Carnail v. Bradshaw
Opinion & Order signed by Judge James S. Gwin on 2/9/17 denying petitioner's motion for relief from judgment for the reasons set forth in this order. (Related Doc. 22 ) (D,MA)
UNITED STATES DISTRICT COURT
NORTHERN DISTRICT OF OHIO
MARGARET BRADSHAW, Warden,
CASE NO.: 1:12-CV-1042
OPINION & ORDER
[Resolving Doc. 22]
JAMES S. GWIN, UNITED STATES DISTRICT JUDGE:
On September 7, 2016, Petitioner Eyen Carnail filed a motion for relief from judgment.1
Carnail argues that this Court’s transfer of his habeas petition to the Sixth Circuit as a second or
successive petition was incorrect, and that he is entitled to the relief requested in his original
petition.2 For the reasons below, this Court DENIES Petitioner’s motion.
In November 1999, Petitioner pleaded guilty to two counts of rape in state court and was
sentenced to two consecutive life terms with parole eligibility after 10 years.3 On July 22, 2002,
Petitioner Carnail filed his first petition for habeas corpus relief under 28 § U.S.C. 2254.4 The
Court denied the petition.5
Doc. 22. The Government opposes. Doc. 23. On September 29, 2016, Petitioner filed a motion to supplement his
Rule 60 motion. Doc. 24. The Government opposed. Doc. 26. The Court granted the motion. Doc. 25.
Doc. 22 at 1-2.
See, e.g., Doc. 22 at 4.
Case No. 1:02-CV-01411, Doc. 1.
Docs. 18, 19.
Case No. 1:12-CV-1042
On June 16, 2010, the Supreme Court of Ohio ordered that Petitioner Carnail be
resentenced.6 The Court found that because the sentencing judge failed to include a five-year
term of post-release control in Carnail’s sentence, the sentence was void under Ohio law.7
Accordingly, the trial court resentenced Carnail and added a post-release control period to
On April 17, 2012, Carnail again petitioned for habeas corpus relief.9 Petitioner argued
that his guilty plea was not knowingly, intelligently, or voluntarily entered.
On June 27, 2014, Magistrate Judge William H. Baughman, Jr., filed a report and
recommendation (“R&R”) recommending that the writ be transferred to the Sixth Circuit for
consideration as a successive petition.10 This Court adopted the R&R on January 16, 2015.11
On June 30, 2016, the Sixth Circuit denied Petitioner’s motion for authorization for this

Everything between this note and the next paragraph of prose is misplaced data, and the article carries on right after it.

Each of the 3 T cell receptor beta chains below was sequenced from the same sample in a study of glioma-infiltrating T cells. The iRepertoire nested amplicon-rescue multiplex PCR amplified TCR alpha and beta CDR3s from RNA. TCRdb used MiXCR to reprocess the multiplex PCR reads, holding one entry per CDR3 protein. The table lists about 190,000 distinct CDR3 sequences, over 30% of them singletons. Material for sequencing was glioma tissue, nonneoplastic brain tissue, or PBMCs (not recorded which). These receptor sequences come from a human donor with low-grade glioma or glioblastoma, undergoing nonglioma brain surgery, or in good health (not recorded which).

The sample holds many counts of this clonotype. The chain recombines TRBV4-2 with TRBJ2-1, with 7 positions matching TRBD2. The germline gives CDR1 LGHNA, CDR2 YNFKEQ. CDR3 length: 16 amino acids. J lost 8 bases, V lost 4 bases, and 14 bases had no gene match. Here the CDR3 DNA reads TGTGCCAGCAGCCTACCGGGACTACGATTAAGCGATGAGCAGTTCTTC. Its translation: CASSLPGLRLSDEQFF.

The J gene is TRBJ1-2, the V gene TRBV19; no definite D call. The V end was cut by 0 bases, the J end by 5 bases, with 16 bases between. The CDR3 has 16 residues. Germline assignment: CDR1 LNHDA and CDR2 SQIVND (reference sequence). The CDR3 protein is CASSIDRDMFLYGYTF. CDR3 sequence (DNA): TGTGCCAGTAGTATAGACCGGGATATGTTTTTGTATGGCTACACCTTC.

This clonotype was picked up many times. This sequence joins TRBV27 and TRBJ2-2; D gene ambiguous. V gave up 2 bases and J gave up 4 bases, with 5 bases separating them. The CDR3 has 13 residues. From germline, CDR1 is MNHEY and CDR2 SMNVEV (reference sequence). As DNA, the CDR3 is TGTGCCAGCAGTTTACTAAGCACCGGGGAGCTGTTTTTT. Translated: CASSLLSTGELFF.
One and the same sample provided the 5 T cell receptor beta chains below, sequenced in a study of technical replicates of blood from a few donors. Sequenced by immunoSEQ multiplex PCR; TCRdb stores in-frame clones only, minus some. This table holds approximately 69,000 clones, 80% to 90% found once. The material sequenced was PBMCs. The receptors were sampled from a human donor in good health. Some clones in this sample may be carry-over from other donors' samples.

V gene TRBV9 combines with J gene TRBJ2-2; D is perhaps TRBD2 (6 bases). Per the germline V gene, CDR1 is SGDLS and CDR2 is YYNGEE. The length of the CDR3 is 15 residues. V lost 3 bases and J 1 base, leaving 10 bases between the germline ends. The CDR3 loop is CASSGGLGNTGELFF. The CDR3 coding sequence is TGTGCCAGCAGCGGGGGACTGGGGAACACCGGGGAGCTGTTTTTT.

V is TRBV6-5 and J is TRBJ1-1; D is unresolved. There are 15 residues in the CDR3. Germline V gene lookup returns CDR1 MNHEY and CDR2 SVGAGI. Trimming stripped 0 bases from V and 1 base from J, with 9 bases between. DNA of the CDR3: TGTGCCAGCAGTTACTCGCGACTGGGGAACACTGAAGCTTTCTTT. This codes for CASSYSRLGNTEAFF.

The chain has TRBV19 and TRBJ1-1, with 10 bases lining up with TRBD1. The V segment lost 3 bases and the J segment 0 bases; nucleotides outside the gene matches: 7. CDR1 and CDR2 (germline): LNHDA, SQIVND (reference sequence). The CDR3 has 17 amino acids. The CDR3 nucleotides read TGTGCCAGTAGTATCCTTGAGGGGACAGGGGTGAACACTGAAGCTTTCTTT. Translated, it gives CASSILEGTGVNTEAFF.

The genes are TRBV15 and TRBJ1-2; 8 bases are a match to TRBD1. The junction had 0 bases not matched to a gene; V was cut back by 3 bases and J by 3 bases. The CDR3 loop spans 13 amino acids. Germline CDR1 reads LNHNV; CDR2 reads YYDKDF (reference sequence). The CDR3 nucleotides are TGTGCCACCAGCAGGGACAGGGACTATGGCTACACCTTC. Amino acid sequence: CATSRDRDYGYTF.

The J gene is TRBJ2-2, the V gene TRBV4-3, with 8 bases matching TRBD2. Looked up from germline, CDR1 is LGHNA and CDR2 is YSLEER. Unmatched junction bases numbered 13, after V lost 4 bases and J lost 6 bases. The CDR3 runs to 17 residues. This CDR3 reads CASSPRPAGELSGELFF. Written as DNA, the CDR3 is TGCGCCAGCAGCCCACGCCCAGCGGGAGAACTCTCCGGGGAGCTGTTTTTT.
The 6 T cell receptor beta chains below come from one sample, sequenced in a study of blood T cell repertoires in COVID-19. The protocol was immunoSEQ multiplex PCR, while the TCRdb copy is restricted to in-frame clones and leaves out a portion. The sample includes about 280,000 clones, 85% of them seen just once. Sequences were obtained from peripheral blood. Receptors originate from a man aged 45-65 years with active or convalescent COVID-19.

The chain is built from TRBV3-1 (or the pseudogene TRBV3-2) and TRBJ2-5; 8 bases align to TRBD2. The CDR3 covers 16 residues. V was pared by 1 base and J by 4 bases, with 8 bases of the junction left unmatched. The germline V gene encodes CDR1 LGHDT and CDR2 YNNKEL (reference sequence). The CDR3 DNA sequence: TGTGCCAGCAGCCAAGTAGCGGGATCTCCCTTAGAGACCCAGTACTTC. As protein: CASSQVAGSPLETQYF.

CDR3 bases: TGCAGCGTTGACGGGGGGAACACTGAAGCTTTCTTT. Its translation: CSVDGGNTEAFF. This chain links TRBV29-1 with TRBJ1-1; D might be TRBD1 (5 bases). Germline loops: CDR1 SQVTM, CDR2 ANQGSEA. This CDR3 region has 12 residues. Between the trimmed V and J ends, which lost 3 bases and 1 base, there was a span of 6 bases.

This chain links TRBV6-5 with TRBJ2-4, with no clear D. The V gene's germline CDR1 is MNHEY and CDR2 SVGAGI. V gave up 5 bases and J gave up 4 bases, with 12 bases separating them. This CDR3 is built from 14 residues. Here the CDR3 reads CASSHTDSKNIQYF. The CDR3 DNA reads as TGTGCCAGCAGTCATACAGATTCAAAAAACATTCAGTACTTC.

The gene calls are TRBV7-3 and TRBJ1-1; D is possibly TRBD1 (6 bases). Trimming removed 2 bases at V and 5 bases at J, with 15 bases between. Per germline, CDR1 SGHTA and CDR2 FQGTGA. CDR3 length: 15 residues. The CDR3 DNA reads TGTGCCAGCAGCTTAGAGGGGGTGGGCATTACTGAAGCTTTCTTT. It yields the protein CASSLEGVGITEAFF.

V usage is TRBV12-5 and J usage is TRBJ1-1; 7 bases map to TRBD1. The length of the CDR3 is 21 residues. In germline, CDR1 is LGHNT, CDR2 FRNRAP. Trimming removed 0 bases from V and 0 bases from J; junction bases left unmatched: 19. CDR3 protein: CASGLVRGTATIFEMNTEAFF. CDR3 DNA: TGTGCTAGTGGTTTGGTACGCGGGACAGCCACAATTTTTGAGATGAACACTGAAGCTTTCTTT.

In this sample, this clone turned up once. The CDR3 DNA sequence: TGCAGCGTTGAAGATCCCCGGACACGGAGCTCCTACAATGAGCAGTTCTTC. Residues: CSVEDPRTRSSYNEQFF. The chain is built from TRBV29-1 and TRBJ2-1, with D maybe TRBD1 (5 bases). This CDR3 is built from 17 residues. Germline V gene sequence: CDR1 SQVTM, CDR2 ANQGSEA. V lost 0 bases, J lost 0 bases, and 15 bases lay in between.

Court to consider a second or successive § 2254 petition.12 The Sixth Circuit reasoned that
Petitioner’s state court resentencing did not create a new judgment in his case, but rather
corrected a technical error.13 Petitioner’s second habeas petition was therefore subject to the
filing requirements for a second or successive petition, and the Sixth Circuit concluded the
petition did not meet that burden.14
State ex rel. Carnail v. McCormick, 931 N.E.2d 110, 117 (Ohio 2010).
Id. (citing Ohio Rev. Code 2967.28).
See, e.g., Doc. 22 at 5-6.
Doc. 1. The Government opposed. Doc. 10. Petitioner filed a traverse. Doc. 14. This matter was before Judge
Lesley Wells until September 15, 2016, when it was transferred to this Court.
Id. at 6.
Case No. 1:12-CV-1042
On September 7, 2016 Petitioner filed a motion for relief from judgment.15 Carnail argues
that this Court’s transfer of his habeas petition to the Sixth Circuit as a second or successive
petition was incorrect, and that he is entitled to relief requested in his original petition.16
Federal Rule of Civil Procedure Rule 60(b) names six circumstances in which a court
may relieve a party from “a final judgment, order, or proceeding,” including the following: “(1)
mistake, inadvertence, surprise, or excusable neglect; (2) newly discovered evidence that, with
reasonable diligence, could not have been discovered in time to move for a new trial . . . ; (3)
fraud . . . , misrepresentation, or misconduct by an opposing party; (4) the judgment is void . . . ;
(5) the judgment has been satisfied, released or discharged . . . or (6) any other reason that
justifies relief.”17 Such relief is disfavored “by public policy favoring finality of judgments and
termination of litigation.”18
Motions under Rule 60(b)(1-3) must be filed within one year from judgment.19 Motions